The May general conference is being held virtually, but it'll use a paper ballot and only 12 rather simple items compared to this legislation will be considered, and those items are really just helping the wheels of the denomination continue to turn during this time. Most of us have experienced great change due to the pandemic and so the church is not exempted from that.
Tanzina Vega: Reverend, we mentioned earlier that the conservative faction of the Methodist Church announced plans this week for their new denomination, the Global Methodist Church. What did you make of that announcement?
Reverend Tom Berlin: I wasn't surprised by it. The issue of LGBTQ inclusion is a presenting issue in the United Methodist Church and it's a really important issue. Many of us simply believe that the church is designed to be an open and inclusive place. It's designed to love our neighbor as ourselves, and that includes our LGBTQ family members, friends, community members, people we know, and even those we don't know.
Others believe that if the church performs a same-sex marriage, or ordains a gay person, that is incompatible with their Christian beliefs. That is as I say, a presenting issue. It says that there's a difference in the way that we're looking at scripture in that regard. It doesn't mean I'm not suggesting that people that differ with me on this issue are not Christians or anything severe, but it is a difference, and it's an important difference because, for many of us, the inclusion of LGBTQ people is a issue of both justice and compassion.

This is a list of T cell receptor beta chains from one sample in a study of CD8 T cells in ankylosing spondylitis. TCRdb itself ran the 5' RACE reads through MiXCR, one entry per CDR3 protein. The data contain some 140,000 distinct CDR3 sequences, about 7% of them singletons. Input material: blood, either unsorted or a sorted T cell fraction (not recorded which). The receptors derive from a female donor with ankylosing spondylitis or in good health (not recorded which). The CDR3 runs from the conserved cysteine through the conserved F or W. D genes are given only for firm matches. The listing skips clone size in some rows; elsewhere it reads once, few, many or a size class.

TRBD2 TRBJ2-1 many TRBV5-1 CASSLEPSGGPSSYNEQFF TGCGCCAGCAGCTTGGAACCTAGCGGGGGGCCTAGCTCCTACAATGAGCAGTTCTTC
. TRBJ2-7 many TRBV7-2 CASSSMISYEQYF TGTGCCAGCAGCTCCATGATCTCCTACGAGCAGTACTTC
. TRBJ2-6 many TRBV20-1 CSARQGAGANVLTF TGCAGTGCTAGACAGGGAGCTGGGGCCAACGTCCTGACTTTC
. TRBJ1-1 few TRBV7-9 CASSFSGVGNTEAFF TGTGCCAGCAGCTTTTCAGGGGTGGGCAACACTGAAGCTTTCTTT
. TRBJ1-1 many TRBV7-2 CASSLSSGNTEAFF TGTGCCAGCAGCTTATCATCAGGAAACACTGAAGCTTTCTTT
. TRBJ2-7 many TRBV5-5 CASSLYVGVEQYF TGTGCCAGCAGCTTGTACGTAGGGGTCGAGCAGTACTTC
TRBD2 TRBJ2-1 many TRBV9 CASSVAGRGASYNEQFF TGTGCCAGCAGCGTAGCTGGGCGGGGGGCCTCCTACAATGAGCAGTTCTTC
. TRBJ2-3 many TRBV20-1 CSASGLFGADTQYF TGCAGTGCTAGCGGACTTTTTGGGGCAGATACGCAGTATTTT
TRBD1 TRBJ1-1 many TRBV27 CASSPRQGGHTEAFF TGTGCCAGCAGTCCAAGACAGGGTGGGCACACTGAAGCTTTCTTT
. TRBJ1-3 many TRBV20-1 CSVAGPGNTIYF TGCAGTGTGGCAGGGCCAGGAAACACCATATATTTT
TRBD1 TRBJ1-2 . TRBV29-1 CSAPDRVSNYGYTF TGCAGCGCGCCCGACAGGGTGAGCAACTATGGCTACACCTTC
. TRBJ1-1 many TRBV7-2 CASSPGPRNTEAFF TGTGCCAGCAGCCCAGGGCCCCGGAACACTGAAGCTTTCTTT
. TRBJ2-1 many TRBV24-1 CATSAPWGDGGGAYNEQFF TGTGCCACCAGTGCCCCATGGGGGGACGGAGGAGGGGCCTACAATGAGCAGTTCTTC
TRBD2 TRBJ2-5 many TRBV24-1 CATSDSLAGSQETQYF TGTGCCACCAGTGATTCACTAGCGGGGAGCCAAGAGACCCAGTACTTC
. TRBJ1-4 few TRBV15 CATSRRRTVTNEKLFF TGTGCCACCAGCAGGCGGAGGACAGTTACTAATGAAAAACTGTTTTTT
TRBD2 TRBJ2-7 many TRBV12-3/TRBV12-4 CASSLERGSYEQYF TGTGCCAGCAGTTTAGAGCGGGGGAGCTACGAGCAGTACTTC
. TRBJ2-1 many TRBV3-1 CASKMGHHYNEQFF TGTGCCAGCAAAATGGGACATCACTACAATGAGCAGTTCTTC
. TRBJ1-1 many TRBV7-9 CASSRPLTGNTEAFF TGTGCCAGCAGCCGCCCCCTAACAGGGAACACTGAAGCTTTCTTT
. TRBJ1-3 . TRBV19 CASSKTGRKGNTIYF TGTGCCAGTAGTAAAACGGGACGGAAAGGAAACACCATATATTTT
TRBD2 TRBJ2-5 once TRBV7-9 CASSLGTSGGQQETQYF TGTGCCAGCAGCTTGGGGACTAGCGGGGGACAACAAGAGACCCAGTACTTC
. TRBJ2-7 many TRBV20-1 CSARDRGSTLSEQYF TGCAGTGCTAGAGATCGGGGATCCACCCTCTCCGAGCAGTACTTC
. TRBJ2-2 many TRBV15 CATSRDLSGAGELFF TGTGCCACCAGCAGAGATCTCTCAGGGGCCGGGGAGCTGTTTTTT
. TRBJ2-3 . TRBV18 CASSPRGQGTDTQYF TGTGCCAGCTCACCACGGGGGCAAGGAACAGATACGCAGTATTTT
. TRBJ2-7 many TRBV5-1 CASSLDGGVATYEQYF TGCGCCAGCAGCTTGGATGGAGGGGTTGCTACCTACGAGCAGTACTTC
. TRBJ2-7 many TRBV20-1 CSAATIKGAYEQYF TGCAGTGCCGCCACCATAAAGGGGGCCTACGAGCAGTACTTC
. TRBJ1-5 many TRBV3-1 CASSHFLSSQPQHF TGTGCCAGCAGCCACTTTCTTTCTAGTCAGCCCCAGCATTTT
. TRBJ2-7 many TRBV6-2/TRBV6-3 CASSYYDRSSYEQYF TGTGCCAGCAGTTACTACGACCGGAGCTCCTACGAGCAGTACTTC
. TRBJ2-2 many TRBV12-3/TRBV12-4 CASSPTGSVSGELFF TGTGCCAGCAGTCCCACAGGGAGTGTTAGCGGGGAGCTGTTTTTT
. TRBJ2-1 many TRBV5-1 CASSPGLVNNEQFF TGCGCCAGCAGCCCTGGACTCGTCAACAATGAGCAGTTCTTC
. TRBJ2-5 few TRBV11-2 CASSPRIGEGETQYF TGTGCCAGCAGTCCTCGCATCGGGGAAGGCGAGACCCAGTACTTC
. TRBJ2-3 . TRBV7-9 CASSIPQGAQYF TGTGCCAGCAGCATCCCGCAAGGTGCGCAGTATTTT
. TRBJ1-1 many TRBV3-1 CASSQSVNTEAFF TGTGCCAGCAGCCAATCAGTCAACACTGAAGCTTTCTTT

These are people that are vulnerable. These are people that have a long history of discrimination in our country and abuse and worse. We simply want a church where those people can be married, be ordained, be treated as full members.
When the new denomination arose this week, when it was announced that it's not yet a legal entity, but they've stood up a website, I wasn't surprised by that. They have been saying for a long time that that's what they were going to do, so I think that it's been very predictable that would happen. It is a sign though, that even with the pandemic, this group has decided it wants to continue forward momentum. The issue is important enough to them, that they want to break away and they're actively making plans to do so.